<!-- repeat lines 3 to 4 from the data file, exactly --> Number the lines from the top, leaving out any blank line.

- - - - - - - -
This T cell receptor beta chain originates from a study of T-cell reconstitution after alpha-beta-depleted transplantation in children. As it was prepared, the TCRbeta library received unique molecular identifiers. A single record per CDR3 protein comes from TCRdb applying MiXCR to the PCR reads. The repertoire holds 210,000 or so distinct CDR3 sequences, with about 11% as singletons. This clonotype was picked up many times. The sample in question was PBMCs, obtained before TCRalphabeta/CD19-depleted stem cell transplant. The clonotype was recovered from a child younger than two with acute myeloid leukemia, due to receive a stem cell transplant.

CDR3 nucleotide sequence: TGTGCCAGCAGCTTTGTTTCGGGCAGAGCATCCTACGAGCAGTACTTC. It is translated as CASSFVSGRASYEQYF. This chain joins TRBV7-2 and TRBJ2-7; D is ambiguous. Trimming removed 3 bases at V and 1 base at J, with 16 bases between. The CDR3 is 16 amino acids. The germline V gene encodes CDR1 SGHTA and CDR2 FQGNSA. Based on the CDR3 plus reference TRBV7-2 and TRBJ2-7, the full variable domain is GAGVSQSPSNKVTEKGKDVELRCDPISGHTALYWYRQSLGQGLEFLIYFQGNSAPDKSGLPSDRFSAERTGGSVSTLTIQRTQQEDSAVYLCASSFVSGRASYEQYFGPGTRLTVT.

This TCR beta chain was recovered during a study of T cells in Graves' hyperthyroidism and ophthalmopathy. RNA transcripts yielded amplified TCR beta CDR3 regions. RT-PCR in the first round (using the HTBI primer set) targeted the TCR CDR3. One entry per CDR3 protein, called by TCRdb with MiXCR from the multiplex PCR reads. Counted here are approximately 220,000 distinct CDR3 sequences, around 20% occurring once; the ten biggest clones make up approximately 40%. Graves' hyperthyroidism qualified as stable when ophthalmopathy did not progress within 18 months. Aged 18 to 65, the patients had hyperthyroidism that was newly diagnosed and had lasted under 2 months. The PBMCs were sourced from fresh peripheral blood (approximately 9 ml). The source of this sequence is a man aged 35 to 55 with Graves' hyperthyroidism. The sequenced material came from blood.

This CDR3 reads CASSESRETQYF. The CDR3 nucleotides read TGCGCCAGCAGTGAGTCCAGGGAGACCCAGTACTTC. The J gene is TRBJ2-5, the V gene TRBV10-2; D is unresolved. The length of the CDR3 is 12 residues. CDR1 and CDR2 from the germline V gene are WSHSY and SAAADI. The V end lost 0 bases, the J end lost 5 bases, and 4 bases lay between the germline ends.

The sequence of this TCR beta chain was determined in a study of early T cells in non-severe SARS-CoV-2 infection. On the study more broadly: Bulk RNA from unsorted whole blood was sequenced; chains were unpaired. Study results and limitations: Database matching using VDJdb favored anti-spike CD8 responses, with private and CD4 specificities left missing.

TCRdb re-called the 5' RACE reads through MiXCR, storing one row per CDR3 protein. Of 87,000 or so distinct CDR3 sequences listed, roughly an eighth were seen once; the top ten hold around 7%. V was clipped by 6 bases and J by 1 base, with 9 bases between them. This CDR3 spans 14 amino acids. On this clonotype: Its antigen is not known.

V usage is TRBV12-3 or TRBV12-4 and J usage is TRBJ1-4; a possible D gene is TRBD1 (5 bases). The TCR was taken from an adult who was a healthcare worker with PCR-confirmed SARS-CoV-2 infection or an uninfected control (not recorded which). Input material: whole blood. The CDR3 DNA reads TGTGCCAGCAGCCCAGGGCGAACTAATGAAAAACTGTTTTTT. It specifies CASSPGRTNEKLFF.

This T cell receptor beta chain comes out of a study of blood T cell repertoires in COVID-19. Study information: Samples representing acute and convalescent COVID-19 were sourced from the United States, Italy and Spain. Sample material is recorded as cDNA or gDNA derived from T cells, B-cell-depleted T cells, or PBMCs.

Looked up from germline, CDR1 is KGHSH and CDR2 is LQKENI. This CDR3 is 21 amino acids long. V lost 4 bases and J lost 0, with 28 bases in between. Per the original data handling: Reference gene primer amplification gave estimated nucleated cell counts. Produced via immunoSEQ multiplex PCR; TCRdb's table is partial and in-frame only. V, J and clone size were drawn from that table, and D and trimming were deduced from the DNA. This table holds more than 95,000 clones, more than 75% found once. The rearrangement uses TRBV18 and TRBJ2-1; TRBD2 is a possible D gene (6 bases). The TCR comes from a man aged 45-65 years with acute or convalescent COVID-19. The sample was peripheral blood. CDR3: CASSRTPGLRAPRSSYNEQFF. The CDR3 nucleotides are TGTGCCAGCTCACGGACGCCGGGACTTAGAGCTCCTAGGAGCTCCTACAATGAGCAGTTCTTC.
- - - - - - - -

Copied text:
This TCR beta chain was recovered during a study of T cells in Graves' hyperthyroidism and ophthalmopathy. RNA transcripts yielded amplified TCR beta CDR3 regions. RT-PCR in the first round (using the HTBI primer set) targeted the TCR CDR3. One entry per CDR3 protein, called by TCRdb with MiXCR from the multiplex PCR reads. Counted here are approximately 220,000 distinct CDR3 sequences, around 20% occurring once; the ten biggest clones make up approximately 40%. Graves' hyperthyroidism qualified as stable when ophthalmopathy did not progress within 18 months. Aged 18 to 65, the patients had hyperthyroidism that was newly diagnosed and had lasted under 2 months. The PBMCs were sourced from fresh peripheral blood (approximately 9 ml). The source of this sequence is a man aged 35 to 55 with Graves' hyperthyroidism. The sequenced material came from blood.

This CDR3 reads CASSESRETQYF. The CDR3 nucleotides read TGCGCCAGCAGTGAGTCCAGGGAGACCCAGTACTTC. The J gene is TRBJ2-5, the V gene TRBV10-2; D is unresolved. The length of the CDR3 is 12 residues. CDR1 and CDR2 from the germline V gene are WSHSY and SAAADI. The V end lost 0 bases, the J end lost 5 bases, and 4 bases lay between the germline ends.